Is It Safe to Have SmoothBeam Laser Treatments During Pregnancy?

I was told that smoothbeam is perfectly safe to have during pregnancy, is it? I need real information on whether there is any risk assoc. with smoothbeam during pregnancy. What exactly can the laser do? Can it affect the fetus? Real info please...

Doctor Answers 3

Best to Wait

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Unless a patient has a severe acne flare, we recommend postponing elective procedures until after pregnancy.  Your acne may improve on its own during pregnancy as well!

Burbank Dermatologist

SmoothBeam while pregnant

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If you must tan, which we would strongly suggest against, then 7 days off Retin A should be sufficient. Retin A thins the stratum corneum, which is the surface dead skin cell layer. Stopping Retin A causes a buildup of dead skin cells on the surface which offers very little but some additional protection from UV rays.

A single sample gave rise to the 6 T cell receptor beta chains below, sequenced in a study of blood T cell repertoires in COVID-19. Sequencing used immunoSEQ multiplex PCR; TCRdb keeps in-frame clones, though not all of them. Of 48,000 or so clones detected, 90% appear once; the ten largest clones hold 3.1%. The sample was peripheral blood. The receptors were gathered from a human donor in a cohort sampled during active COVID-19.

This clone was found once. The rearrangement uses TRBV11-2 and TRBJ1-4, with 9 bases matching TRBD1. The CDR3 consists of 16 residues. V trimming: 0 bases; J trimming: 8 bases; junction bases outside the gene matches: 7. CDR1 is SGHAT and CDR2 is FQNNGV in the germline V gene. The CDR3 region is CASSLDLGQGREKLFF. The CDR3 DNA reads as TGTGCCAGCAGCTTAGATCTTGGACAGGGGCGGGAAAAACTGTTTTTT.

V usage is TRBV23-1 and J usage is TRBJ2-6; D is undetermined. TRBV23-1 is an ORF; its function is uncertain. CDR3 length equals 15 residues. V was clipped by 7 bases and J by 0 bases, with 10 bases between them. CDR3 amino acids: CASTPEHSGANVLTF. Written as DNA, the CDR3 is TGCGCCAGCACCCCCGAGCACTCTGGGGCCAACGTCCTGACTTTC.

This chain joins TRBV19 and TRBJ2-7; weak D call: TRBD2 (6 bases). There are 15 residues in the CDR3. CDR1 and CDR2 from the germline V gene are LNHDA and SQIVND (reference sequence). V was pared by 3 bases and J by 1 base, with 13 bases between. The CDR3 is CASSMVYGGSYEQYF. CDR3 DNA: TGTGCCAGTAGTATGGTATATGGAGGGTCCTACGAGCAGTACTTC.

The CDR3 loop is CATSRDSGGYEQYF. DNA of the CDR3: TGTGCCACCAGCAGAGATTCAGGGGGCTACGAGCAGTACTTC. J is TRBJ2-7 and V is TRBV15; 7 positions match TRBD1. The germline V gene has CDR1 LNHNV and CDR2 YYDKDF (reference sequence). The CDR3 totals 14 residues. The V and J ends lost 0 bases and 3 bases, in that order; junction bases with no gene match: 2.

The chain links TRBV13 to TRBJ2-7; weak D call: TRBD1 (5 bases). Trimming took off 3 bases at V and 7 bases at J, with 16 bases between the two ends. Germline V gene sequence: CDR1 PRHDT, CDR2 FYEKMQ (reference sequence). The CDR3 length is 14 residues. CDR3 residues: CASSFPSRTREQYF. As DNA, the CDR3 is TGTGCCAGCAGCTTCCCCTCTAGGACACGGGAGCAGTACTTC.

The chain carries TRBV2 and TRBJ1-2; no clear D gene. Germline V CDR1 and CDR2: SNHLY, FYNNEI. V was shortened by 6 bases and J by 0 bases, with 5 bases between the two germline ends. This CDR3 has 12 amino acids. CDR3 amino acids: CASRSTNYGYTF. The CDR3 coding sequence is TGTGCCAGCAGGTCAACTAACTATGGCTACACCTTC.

Don't tan, but if you do, go off your Retin A at least 7 days before.

Harold J. Kaplan, MD
Los Angeles Facial Plastic Surgeon
4.4 out of 5 stars 7 reviews

Best to wait rather than doing elective procedures during pregnancy

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SmoothBeam is one of the bulk-heating, near-infrared laser and light devices currently on the market for skin rejuvenation and acne treatments. While safe for the baby, your skin can respond differently to heat while you are pregnant, putting you at greater risk for post-inflammatory hyperpigmentation. If you want the treatment for rejuvenation, just wait until after you deliver and your areola skin that has darkened returns to its pre-pregnancy color. If you were going to do SmoothBeam for acne, consider Isolaz, without the light, using just the pneumatic component to improve acne by pore cleansing. Hope the pregnancy goes well!

Mary P. Lupo, MD
New Orleans Dermatologist
5.0 out of 5 stars 18 reviews

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These answers are for educational purposes and should not be relied upon as a substitute for medical advice you may receive from your physician. If you have a medical emergency, please call 911. These answers do not constitute or initiate a patient/doctor relationship.